Gov’t okays payments for overlooked Holocaust survivors
By The Associated Press
tags: Holocaust survivors, welfare

The government approved a new welfare package for around a third of Israel’s Holocaust survivors Sunday, closing a loophole which denied support for thousands of Jews who became refugees during the Nazi genocide in Europe.

Sunday’s Cabinet decision followed public criticism of the government for not doing enough to help those who survived the murder of 6 million Jews by Nazi Germany and its collaborators during World War II, many of whom are elderly and impoverished.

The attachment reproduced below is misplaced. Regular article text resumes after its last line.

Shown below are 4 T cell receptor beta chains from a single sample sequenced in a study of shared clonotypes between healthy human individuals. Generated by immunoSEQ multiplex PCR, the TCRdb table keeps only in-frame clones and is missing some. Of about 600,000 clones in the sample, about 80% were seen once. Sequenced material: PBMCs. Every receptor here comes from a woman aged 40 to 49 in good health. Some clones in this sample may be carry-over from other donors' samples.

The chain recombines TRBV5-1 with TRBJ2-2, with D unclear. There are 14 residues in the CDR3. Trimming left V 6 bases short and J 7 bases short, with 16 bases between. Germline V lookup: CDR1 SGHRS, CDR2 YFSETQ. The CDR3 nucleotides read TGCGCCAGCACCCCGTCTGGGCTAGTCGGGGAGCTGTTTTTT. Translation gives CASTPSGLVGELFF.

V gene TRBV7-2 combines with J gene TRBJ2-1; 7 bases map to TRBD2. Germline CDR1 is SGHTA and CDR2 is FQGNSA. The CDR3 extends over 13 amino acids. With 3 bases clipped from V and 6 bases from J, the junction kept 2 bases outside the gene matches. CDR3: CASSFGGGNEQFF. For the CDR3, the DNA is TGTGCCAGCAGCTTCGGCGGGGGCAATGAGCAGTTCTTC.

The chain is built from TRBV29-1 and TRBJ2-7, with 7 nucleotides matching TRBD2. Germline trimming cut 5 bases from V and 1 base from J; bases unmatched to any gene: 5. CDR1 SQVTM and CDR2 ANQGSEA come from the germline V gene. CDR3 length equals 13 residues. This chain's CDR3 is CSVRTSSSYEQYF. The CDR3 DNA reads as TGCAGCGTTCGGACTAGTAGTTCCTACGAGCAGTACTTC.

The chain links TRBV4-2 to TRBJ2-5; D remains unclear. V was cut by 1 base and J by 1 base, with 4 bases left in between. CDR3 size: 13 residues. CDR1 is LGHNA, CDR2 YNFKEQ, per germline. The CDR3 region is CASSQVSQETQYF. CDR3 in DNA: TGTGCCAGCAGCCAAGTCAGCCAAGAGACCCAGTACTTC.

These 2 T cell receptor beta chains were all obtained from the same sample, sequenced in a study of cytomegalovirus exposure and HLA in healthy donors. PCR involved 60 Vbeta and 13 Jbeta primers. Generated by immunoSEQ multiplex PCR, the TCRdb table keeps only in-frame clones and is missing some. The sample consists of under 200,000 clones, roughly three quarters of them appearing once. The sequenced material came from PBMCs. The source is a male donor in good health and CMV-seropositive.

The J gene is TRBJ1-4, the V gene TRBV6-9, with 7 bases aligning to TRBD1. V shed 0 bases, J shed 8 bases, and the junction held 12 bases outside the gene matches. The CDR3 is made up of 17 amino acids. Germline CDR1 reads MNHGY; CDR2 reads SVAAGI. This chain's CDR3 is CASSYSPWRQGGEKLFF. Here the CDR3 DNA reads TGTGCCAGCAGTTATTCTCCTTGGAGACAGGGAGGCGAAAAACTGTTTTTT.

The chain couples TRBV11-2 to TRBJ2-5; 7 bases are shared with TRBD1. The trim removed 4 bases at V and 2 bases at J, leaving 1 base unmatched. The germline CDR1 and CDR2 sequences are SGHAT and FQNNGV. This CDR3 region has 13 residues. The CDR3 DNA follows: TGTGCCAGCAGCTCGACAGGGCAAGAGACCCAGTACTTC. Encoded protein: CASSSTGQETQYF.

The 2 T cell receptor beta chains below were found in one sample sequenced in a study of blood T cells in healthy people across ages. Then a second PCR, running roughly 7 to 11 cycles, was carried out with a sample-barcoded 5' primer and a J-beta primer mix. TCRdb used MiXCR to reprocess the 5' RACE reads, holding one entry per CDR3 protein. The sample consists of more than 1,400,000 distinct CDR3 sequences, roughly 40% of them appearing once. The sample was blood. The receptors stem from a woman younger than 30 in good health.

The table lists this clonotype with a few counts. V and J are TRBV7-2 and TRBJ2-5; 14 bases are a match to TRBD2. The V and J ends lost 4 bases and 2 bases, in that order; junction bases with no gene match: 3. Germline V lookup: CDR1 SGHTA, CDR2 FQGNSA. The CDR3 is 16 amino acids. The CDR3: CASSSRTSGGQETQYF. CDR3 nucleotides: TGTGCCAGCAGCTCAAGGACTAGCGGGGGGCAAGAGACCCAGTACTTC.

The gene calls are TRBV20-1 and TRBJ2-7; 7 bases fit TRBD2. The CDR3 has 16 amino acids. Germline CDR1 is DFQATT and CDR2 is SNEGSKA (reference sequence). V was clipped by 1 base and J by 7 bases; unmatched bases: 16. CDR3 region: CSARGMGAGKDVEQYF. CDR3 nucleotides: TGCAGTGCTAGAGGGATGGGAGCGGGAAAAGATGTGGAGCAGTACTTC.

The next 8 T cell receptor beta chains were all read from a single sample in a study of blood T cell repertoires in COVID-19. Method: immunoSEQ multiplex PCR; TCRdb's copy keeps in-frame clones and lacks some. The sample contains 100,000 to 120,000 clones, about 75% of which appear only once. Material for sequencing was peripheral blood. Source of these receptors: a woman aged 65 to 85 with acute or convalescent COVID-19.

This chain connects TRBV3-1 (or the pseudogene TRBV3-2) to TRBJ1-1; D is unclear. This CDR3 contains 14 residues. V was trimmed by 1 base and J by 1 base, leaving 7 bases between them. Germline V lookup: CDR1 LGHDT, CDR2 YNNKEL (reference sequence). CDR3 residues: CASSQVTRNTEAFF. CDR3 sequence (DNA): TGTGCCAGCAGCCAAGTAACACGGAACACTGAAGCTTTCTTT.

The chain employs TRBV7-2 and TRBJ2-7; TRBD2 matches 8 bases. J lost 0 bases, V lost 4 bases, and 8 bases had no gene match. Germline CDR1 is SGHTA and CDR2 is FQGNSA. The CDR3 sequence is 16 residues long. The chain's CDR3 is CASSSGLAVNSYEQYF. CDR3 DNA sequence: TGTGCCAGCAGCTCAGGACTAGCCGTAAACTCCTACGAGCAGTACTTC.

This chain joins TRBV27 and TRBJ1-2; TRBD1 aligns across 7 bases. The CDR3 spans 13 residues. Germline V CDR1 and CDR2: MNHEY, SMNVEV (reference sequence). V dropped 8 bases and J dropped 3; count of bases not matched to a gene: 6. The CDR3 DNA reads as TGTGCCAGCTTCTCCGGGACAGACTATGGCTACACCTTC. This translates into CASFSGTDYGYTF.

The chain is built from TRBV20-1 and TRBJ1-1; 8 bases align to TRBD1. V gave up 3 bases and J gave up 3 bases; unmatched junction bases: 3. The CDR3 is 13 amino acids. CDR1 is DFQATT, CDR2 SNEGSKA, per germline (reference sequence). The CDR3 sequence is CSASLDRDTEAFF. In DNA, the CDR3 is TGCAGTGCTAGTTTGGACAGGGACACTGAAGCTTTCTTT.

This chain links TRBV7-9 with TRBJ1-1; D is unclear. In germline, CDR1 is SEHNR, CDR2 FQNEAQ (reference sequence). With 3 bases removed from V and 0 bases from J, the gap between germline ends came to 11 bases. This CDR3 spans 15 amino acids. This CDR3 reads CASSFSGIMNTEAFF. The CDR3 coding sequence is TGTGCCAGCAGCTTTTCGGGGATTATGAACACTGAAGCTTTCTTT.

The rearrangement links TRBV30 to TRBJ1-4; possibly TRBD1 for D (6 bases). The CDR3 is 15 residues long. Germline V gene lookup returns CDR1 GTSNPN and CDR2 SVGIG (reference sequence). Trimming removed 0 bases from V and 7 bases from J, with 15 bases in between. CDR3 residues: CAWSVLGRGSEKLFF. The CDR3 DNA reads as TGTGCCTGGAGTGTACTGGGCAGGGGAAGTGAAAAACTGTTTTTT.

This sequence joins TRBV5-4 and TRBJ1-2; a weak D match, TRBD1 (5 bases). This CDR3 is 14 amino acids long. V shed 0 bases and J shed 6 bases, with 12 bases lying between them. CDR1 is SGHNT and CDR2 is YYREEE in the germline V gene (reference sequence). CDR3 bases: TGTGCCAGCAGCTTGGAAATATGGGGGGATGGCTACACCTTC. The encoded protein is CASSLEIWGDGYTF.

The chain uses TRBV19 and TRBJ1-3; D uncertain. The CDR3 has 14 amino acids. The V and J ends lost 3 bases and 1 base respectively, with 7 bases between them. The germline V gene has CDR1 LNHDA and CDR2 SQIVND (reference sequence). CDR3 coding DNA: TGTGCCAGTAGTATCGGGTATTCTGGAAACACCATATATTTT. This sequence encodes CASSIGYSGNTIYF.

Survivors who until now did not receive any monthly stipend will receive payments from January 2008, backdated to October 2007, according to a statement released by the Prime Minister’s Office. The measure was part of a broader, $500 million package of assistance to the elderly, the statement said.

The 80,000 people aided by the new measure are those who fled their homes ahead of advancing Nazi forces and became refugees, but never fell under Nazi occupation. Most are from the former Soviet Union and moved to Israel in the 1990s. They are among a total of 240,000 Holocaust survivors now living in Israel.

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